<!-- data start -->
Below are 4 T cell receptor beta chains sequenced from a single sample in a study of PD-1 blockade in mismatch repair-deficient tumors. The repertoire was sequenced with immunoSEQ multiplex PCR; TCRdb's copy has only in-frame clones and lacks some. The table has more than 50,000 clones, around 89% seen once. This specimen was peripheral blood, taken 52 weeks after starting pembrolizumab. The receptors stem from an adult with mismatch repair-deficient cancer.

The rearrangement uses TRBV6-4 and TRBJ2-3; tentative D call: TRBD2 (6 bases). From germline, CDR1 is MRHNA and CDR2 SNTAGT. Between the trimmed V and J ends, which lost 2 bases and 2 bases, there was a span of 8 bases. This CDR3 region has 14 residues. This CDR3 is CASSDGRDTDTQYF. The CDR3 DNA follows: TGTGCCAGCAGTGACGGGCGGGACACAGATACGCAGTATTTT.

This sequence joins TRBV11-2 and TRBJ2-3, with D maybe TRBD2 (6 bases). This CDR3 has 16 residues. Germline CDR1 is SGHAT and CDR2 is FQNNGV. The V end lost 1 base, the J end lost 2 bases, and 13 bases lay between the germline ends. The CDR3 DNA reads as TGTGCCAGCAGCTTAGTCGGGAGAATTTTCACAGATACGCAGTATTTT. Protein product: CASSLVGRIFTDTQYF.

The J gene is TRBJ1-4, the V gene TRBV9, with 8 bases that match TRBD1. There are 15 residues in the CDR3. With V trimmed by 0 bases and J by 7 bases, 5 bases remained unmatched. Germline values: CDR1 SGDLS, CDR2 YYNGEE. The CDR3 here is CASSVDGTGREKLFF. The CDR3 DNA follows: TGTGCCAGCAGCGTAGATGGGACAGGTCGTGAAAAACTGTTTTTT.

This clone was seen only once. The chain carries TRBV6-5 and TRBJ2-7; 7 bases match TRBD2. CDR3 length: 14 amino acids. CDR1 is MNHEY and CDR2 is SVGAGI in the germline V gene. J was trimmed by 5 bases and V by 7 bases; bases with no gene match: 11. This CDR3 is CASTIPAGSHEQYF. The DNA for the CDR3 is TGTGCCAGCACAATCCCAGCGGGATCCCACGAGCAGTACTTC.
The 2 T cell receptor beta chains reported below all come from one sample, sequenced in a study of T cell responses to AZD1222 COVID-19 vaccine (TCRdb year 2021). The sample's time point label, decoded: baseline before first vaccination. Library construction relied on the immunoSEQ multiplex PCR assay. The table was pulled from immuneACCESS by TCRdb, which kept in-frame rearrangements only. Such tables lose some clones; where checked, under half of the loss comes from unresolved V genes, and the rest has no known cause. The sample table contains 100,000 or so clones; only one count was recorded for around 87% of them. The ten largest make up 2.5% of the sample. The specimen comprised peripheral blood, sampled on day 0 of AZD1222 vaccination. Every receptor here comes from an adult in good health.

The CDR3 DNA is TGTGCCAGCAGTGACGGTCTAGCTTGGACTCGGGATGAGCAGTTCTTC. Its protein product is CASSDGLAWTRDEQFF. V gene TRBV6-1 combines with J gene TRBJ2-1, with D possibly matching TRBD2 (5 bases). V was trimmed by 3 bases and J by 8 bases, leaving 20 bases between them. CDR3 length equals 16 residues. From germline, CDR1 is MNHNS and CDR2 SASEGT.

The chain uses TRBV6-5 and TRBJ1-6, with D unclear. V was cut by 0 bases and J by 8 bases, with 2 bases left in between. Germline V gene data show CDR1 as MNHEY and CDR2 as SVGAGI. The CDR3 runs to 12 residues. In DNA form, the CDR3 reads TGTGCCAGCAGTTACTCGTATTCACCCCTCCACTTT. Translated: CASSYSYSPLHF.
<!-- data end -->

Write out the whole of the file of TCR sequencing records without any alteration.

Below are 4 T cell receptor beta chains sequenced from a single sample in a study of PD-1 blockade in mismatch repair-deficient tumors. The repertoire was sequenced with immunoSEQ multiplex PCR; TCRdb's copy has only in-frame clones and lacks some. The table has more than 50,000 clones, around 89% seen once. This specimen was peripheral blood, taken 52 weeks after starting pembrolizumab. The receptors stem from an adult with mismatch repair-deficient cancer.

The rearrangement uses TRBV6-4 and TRBJ2-3; tentative D call: TRBD2 (6 bases). From germline, CDR1 is MRHNA and CDR2 SNTAGT. Between the trimmed V and J ends, which lost 2 bases and 2 bases, there was a span of 8 bases. This CDR3 region has 14 residues. This CDR3 is CASSDGRDTDTQYF. The CDR3 DNA follows: TGTGCCAGCAGTGACGGGCGGGACACAGATACGCAGTATTTT.

This sequence joins TRBV11-2 and TRBJ2-3, with D maybe TRBD2 (6 bases). This CDR3 has 16 residues. Germline CDR1 is SGHAT and CDR2 is FQNNGV. The V end lost 1 base, the J end lost 2 bases, and 13 bases lay between the germline ends. The CDR3 DNA reads as TGTGCCAGCAGCTTAGTCGGGAGAATTTTCACAGATACGCAGTATTTT. Protein product: CASSLVGRIFTDTQYF.

The J gene is TRBJ1-4, the V gene TRBV9, with 8 bases that match TRBD1. There are 15 residues in the CDR3. With V trimmed by 0 bases and J by 7 bases, 5 bases remained unmatched. Germline values: CDR1 SGDLS, CDR2 YYNGEE. The CDR3 here is CASSVDGTGREKLFF. The CDR3 DNA follows: TGTGCCAGCAGCGTAGATGGGACAGGTCGTGAAAAACTGTTTTTT.

This clone was seen only once. The chain carries TRBV6-5 and TRBJ2-7; 7 bases match TRBD2. CDR3 length: 14 amino acids. CDR1 is MNHEY and CDR2 is SVGAGI in the germline V gene. J was trimmed by 5 bases and V by 7 bases; bases with no gene match: 11. This CDR3 is CASTIPAGSHEQYF. The DNA for the CDR3 is TGTGCCAGCACAATCCCAGCGGGATCCCACGAGCAGTACTTC.
The 2 T cell receptor beta chains reported below all come from one sample, sequenced in a study of T cell responses to AZD1222 COVID-19 vaccine (TCRdb year 2021). The sample's time point label, decoded: baseline before first vaccination. Library construction relied on the immunoSEQ multiplex PCR assay. The table was pulled from immuneACCESS by TCRdb, which kept in-frame rearrangements only. Such tables lose some clones; where checked, under half of the loss comes from unresolved V genes, and the rest has no known cause. The sample table contains 100,000 or so clones; only one count was recorded for around 87% of them. The ten largest make up 2.5% of the sample. The specimen comprised peripheral blood, sampled on day 0 of AZD1222 vaccination. Every receptor here comes from an adult in good health.

The CDR3 DNA is TGTGCCAGCAGTGACGGTCTAGCTTGGACTCGGGATGAGCAGTTCTTC. Its protein product is CASSDGLAWTRDEQFF. V gene TRBV6-1 combines with J gene TRBJ2-1, with D possibly matching TRBD2 (5 bases). V was trimmed by 3 bases and J by 8 bases, leaving 20 bases between them. CDR3 length equals 16 residues. From germline, CDR1 is MNHNS and CDR2 SASEGT.

The chain uses TRBV6-5 and TRBJ1-6, with D unclear. V was cut by 0 bases and J by 8 bases, with 2 bases left in between. Germline V gene data show CDR1 as MNHEY and CDR2 as SVGAGI. The CDR3 runs to 12 residues. In DNA form, the CDR3 reads TGTGCCAGCAGTTACTCGTATTCACCCCTCCACTTT. Translated: CASSYSYSPLHF.